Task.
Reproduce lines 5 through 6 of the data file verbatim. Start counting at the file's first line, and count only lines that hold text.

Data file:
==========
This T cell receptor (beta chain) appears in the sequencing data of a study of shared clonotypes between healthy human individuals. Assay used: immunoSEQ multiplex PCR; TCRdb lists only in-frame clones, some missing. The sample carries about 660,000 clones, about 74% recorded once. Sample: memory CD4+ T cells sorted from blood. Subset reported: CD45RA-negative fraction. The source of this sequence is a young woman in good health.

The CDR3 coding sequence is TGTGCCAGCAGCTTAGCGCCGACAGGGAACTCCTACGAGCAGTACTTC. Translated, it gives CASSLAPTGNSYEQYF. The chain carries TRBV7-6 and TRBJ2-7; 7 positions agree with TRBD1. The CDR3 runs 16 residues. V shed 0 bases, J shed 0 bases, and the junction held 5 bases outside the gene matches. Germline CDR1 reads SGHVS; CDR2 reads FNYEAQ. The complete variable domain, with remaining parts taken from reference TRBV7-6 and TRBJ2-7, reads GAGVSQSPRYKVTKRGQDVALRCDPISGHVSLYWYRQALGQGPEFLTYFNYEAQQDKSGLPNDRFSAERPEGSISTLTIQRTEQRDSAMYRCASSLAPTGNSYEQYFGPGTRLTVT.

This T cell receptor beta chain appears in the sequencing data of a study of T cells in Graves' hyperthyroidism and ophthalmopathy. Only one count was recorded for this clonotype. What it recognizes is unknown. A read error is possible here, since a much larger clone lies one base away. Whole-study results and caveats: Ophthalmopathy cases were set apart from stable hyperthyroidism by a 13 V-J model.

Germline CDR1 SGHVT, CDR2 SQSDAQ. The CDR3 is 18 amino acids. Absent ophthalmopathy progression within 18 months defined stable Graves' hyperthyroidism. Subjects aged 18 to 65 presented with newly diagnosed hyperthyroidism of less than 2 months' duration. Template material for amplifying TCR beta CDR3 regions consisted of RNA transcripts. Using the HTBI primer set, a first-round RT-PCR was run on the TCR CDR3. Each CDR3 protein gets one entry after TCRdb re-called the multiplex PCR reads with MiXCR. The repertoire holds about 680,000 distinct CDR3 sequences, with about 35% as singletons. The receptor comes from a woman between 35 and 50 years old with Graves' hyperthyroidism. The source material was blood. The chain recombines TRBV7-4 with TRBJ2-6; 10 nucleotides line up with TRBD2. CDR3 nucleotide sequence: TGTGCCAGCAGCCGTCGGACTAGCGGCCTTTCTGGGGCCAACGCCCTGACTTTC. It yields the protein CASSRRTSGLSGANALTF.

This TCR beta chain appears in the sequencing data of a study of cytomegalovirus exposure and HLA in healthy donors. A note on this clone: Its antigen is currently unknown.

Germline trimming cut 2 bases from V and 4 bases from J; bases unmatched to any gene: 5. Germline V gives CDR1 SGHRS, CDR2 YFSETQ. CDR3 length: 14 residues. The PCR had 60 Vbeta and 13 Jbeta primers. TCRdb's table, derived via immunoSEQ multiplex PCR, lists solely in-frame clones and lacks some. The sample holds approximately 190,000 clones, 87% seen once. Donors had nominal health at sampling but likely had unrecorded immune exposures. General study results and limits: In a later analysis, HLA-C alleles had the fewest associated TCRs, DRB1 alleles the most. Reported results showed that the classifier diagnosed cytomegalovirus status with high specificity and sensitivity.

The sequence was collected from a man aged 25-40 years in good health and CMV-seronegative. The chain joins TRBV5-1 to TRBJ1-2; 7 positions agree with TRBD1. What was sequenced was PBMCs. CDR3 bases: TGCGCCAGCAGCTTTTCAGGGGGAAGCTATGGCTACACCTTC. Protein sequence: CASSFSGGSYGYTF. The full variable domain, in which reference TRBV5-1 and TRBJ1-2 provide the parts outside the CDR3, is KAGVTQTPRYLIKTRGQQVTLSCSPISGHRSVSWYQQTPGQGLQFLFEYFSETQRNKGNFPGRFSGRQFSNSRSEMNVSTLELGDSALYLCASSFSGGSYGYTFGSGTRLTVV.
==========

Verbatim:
This TCR beta chain appears in the sequencing data of a study of cytomegalovirus exposure and HLA in healthy donors. A note on this clone: Its antigen is currently unknown.

Germline trimming cut 2 bases from V and 4 bases from J; bases unmatched to any gene: 5. Germline V gives CDR1 SGHRS, CDR2 YFSETQ. CDR3 length: 14 residues. The PCR had 60 Vbeta and 13 Jbeta primers. TCRdb's table, derived via immunoSEQ multiplex PCR, lists solely in-frame clones and lacks some. The sample holds approximately 190,000 clones, 87% seen once. Donors had nominal health at sampling but likely had unrecorded immune exposures. General study results and limits: In a later analysis, HLA-C alleles had the fewest associated TCRs, DRB1 alleles the most. Reported results showed that the classifier diagnosed cytomegalovirus status with high specificity and sensitivity.